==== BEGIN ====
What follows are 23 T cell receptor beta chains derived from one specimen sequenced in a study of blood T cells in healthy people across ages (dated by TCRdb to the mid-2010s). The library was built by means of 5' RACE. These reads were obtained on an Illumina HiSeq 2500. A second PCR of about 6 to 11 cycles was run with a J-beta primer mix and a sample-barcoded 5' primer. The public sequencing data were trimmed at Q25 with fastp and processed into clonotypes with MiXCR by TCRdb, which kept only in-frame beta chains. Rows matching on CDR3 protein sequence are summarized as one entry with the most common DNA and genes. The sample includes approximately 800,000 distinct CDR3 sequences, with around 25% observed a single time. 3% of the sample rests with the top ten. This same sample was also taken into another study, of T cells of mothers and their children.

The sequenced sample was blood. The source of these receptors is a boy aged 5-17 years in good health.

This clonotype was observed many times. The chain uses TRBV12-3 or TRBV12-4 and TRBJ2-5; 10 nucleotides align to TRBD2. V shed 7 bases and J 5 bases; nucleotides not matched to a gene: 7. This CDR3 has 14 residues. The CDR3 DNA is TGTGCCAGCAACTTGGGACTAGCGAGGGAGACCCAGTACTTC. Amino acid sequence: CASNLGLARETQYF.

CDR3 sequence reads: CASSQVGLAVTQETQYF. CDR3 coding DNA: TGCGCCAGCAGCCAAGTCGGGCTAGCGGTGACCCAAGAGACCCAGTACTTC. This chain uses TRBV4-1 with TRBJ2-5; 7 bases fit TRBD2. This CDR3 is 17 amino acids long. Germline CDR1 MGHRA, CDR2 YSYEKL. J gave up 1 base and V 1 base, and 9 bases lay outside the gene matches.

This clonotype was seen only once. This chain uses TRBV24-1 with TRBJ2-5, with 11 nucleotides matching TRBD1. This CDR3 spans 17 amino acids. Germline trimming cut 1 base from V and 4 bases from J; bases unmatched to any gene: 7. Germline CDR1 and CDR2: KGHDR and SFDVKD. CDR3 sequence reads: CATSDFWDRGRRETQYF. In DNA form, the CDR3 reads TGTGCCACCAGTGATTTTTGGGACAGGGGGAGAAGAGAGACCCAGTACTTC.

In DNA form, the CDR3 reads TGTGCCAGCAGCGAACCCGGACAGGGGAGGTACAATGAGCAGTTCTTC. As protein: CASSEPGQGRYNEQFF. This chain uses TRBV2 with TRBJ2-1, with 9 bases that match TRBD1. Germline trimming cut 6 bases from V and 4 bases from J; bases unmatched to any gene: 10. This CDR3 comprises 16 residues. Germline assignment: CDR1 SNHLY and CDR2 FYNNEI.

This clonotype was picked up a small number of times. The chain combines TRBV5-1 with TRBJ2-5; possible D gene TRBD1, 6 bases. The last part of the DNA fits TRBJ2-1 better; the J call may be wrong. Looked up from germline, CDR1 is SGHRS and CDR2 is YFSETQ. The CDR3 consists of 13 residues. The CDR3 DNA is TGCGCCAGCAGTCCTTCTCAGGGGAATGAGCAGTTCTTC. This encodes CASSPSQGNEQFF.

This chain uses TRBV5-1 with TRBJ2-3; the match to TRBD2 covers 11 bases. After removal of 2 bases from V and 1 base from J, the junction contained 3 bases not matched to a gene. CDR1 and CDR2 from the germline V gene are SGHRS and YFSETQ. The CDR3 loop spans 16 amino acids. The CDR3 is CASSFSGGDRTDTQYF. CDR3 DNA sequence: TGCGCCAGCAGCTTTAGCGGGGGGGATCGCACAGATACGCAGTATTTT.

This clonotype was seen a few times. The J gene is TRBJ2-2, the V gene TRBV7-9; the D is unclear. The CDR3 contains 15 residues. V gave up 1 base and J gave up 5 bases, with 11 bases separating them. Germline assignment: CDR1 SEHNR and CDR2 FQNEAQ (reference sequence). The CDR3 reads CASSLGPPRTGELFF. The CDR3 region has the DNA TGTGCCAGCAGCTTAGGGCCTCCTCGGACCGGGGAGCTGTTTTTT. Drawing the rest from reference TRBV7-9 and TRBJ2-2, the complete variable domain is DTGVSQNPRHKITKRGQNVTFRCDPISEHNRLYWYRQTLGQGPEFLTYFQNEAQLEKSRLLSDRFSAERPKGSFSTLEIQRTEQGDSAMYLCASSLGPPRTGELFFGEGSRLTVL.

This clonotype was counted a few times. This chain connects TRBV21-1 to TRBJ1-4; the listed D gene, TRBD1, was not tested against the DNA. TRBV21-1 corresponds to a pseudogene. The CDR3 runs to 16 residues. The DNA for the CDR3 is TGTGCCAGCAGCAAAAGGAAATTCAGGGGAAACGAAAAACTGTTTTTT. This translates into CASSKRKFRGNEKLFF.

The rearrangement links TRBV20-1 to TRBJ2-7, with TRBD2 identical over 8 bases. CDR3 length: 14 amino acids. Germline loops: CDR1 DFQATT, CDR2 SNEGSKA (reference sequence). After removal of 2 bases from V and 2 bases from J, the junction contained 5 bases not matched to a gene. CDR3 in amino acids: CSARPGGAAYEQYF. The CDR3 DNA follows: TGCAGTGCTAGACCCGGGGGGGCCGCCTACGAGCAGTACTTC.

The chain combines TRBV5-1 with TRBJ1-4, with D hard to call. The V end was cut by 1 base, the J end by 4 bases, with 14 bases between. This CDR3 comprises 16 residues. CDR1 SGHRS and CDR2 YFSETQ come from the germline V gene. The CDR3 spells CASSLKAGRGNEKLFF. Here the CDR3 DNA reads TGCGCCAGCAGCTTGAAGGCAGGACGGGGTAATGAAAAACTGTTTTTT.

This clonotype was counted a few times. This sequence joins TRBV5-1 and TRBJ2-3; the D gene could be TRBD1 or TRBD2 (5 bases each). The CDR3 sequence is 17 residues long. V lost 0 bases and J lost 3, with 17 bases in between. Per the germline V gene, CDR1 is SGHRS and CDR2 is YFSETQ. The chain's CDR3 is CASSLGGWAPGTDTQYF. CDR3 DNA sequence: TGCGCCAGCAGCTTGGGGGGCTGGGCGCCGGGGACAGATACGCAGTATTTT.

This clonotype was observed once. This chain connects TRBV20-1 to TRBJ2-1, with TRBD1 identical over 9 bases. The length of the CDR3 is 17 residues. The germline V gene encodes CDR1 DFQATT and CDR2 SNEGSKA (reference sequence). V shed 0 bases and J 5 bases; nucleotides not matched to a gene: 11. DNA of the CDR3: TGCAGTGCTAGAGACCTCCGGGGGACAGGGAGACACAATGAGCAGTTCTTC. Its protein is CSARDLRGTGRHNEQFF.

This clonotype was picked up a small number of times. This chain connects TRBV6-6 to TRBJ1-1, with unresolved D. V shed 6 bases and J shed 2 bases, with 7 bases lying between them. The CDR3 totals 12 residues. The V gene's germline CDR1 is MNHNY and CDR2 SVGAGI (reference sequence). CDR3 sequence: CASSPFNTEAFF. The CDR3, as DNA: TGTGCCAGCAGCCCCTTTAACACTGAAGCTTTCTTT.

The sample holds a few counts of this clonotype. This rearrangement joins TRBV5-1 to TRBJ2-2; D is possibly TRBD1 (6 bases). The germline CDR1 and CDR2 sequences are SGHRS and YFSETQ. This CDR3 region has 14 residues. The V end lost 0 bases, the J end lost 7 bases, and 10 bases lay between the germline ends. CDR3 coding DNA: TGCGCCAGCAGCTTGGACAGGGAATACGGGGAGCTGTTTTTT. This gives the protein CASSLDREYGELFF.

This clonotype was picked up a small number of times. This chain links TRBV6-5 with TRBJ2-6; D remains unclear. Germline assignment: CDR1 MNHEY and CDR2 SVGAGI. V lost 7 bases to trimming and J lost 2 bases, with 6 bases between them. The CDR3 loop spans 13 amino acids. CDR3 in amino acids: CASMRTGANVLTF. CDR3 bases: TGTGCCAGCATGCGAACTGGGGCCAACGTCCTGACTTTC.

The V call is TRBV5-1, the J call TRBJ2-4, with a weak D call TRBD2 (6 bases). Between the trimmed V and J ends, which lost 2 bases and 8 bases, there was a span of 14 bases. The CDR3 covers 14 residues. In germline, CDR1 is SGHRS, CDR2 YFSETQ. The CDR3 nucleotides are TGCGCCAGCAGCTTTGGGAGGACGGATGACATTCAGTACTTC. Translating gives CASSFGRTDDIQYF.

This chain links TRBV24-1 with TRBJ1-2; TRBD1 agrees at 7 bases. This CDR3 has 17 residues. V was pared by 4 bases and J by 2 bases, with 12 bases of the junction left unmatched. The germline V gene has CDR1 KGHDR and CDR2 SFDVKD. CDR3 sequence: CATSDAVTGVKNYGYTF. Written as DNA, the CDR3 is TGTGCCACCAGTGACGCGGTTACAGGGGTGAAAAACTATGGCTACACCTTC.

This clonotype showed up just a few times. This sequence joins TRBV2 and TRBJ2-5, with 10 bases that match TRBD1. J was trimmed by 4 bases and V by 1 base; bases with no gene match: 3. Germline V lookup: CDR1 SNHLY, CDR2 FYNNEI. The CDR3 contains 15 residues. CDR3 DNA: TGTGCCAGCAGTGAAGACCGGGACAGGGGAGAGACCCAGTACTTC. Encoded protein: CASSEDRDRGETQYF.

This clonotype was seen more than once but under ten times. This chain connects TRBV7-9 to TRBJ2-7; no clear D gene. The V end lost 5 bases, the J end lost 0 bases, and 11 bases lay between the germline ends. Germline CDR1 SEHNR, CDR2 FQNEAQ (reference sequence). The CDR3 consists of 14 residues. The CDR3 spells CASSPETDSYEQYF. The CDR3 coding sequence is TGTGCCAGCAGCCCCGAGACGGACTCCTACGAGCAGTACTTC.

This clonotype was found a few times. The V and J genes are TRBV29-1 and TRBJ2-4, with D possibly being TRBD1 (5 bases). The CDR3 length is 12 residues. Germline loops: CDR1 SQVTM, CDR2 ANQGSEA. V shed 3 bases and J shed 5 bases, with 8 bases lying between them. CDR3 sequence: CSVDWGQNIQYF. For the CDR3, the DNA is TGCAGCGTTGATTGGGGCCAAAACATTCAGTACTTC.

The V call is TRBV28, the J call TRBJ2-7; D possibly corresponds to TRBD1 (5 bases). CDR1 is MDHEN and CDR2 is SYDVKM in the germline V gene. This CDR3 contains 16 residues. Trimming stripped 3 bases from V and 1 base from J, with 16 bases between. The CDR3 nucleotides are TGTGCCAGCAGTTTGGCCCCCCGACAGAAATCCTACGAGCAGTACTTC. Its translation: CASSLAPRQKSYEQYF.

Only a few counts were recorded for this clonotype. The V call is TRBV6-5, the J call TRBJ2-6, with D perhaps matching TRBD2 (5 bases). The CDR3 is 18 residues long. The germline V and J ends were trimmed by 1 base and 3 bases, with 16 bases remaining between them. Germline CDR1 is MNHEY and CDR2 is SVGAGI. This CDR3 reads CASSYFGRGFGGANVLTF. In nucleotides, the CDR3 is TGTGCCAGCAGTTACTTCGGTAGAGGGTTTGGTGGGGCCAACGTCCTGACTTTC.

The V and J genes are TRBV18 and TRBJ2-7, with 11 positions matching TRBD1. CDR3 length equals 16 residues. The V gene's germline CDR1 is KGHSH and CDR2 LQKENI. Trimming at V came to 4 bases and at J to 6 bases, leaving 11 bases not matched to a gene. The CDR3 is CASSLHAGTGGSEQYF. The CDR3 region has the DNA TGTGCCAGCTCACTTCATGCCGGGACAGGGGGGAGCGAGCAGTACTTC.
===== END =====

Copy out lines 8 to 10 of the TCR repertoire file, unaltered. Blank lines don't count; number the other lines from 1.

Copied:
This chain uses TRBV5-1 with TRBJ2-3; the match to TRBD2 covers 11 bases. After removal of 2 bases from V and 1 base from J, the junction contained 3 bases not matched to a gene. CDR1 and CDR2 from the germline V gene are SGHRS and YFSETQ. The CDR3 loop spans 16 amino acids. The CDR3 is CASSFSGGDRTDTQYF. CDR3 DNA sequence: TGCGCCAGCAGCTTTAGCGGGGGGGATCGCACAGATACGCAGTATTTT.

This clonotype was seen a few times. The J gene is TRBJ2-2, the V gene TRBV7-9; the D is unclear. The CDR3 contains 15 residues. V gave up 1 base and J gave up 5 bases, with 11 bases separating them. Germline assignment: CDR1 SEHNR and CDR2 FQNEAQ (reference sequence). The CDR3 reads CASSLGPPRTGELFF. The CDR3 region has the DNA TGTGCCAGCAGCTTAGGGCCTCCTCGGACCGGGGAGCTGTTTTTT. Drawing the rest from reference TRBV7-9 and TRBJ2-2, the complete variable domain is DTGVSQNPRHKITKRGQNVTFRCDPISEHNRLYWYRQTLGQGPEFLTYFQNEAQLEKSRLLSDRFSAERPKGSFSTLEIQRTEQGDSAMYLCASSLGPPRTGELFFGEGSRLTVL.

This clonotype was counted a few times. This chain connects TRBV21-1 to TRBJ1-4; the listed D gene, TRBD1, was not tested against the DNA. TRBV21-1 corresponds to a pseudogene. The CDR3 runs to 16 residues. The DNA for the CDR3 is TGTGCCAGCAGCAAAAGGAAATTCAGGGGAAACGAAAAACTGTTTTTT. This translates into CASSKRKFRGNEKLFF.